Leavitt, Henrietta Swan (1868–1921)

Henrietta Leavitt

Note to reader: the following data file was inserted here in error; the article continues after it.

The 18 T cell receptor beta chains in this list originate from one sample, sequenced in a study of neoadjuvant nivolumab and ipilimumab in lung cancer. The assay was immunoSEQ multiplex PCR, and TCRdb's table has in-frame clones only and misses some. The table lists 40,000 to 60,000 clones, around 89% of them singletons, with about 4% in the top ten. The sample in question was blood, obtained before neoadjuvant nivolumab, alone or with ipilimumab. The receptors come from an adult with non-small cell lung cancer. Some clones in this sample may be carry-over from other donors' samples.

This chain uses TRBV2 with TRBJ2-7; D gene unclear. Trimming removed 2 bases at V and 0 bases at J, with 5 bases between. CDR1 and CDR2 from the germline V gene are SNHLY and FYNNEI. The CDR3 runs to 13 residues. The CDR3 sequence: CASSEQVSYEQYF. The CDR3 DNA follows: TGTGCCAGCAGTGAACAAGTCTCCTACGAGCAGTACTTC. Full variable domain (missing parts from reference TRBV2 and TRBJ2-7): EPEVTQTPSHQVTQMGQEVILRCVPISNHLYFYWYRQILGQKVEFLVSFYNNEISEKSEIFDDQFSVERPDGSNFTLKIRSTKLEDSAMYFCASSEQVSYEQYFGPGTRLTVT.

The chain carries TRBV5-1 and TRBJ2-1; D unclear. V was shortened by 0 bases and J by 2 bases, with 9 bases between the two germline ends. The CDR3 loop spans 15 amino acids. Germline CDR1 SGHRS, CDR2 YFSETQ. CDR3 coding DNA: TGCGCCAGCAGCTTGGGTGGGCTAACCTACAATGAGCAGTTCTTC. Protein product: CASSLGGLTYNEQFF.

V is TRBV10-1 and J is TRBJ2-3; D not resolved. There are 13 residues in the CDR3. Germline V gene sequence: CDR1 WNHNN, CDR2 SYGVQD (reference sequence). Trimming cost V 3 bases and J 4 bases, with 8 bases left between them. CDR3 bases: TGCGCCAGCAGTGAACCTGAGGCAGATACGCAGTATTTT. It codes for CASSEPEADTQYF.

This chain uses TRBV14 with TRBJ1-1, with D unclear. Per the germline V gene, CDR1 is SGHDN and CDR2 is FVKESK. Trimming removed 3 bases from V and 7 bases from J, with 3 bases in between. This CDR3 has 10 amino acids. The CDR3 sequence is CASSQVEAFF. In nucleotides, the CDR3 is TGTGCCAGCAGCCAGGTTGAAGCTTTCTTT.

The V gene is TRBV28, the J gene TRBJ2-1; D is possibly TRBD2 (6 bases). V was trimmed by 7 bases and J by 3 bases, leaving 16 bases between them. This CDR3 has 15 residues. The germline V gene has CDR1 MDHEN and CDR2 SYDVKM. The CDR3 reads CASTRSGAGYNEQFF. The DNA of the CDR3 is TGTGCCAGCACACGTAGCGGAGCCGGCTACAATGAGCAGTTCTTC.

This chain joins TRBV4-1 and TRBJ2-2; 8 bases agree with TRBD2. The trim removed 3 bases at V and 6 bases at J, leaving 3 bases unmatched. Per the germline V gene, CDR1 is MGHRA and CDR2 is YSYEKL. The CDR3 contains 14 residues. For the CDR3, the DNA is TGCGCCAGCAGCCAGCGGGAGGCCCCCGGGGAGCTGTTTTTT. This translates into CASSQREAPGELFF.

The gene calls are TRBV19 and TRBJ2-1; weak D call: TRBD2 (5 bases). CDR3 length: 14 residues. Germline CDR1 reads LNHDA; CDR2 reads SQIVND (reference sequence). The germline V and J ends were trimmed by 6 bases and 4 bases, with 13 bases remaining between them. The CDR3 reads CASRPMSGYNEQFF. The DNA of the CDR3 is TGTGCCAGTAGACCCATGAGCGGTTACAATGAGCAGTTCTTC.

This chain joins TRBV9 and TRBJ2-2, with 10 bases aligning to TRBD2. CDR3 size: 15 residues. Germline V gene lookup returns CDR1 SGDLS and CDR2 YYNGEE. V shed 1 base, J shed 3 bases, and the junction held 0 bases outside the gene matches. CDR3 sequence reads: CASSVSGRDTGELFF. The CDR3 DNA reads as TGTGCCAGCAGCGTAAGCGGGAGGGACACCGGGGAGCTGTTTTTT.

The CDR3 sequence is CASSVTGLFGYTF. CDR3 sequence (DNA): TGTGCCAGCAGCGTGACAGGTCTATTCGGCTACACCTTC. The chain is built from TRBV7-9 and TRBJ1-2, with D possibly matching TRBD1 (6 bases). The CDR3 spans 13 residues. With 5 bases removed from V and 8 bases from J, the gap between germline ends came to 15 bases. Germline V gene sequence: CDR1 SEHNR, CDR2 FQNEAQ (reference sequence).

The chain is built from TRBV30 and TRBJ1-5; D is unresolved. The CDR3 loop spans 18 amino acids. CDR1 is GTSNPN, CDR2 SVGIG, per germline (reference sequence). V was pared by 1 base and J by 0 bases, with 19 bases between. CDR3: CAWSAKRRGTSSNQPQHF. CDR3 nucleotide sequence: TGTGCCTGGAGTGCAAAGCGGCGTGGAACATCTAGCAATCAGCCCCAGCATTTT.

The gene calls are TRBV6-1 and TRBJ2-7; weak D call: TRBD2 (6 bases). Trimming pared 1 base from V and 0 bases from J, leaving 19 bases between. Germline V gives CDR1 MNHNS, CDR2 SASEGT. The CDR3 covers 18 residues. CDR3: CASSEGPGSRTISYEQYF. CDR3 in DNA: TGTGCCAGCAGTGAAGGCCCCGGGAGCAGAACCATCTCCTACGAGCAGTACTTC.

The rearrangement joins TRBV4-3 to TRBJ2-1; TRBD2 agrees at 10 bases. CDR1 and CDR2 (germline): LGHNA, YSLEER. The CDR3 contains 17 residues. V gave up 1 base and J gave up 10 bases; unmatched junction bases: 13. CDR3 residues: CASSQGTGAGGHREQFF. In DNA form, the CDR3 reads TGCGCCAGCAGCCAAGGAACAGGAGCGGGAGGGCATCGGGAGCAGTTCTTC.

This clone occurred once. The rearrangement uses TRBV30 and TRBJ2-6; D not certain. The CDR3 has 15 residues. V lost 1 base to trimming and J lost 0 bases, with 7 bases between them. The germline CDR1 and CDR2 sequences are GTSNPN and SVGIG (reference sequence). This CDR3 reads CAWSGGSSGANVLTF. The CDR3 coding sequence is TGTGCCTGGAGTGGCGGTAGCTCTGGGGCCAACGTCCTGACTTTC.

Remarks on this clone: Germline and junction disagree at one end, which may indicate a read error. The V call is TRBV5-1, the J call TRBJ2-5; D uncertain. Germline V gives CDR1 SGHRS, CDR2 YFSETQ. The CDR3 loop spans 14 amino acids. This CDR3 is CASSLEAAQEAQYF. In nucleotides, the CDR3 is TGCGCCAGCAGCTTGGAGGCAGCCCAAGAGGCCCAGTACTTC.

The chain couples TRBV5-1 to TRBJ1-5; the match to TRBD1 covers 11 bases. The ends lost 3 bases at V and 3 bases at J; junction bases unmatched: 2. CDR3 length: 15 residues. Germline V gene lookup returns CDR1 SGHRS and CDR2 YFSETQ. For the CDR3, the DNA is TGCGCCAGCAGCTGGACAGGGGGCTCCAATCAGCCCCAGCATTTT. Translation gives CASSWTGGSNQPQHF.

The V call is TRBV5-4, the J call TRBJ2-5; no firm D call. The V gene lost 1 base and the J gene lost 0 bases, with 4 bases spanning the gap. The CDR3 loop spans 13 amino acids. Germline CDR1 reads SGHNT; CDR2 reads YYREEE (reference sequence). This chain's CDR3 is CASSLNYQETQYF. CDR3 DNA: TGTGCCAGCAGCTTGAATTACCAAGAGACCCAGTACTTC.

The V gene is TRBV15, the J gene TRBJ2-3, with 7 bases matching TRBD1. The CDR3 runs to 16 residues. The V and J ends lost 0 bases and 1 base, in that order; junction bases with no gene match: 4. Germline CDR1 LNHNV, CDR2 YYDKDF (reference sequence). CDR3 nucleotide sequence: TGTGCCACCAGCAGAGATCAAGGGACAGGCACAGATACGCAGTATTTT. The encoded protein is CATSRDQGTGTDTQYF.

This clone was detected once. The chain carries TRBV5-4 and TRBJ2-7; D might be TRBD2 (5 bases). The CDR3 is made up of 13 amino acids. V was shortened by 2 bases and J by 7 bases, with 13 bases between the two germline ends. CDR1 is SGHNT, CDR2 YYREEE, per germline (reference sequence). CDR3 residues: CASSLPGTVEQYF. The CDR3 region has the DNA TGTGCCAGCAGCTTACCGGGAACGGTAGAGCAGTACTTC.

Henrietta Swan Leavitt was an American astronomer who discovered the period-luminosity relation of Cepheid variables. Having graduated from Radcliffe College (1892), she joined Harvard College Observatory in 1895 as a volunteer research assistant, receiving a permanent post in 1902. Like her colleague Annie Cannon, she was extremely deaf. In 1907 the director of the observatory, Edward Pickering, announced plans to redetermine stellar magnitudes photographically, previous estimates having been only visual. Leavitt was made head of the department of photographic photometry and it was while studying photographic plates made at Harvard's field station in Peru, that she discovered in 1912 that Cepheid variables show a simple relationship between period and luminosity. Using Leavitt's work as a springboard, first Ejnar Hertzsprung, then Harlow Shapley, and finally Walter Baade, were able to use the Cepheids as a cosmic distance indicator. Leavitt also did much work on other variable stars, discovering about 2,400 – roughly half of those known in her time.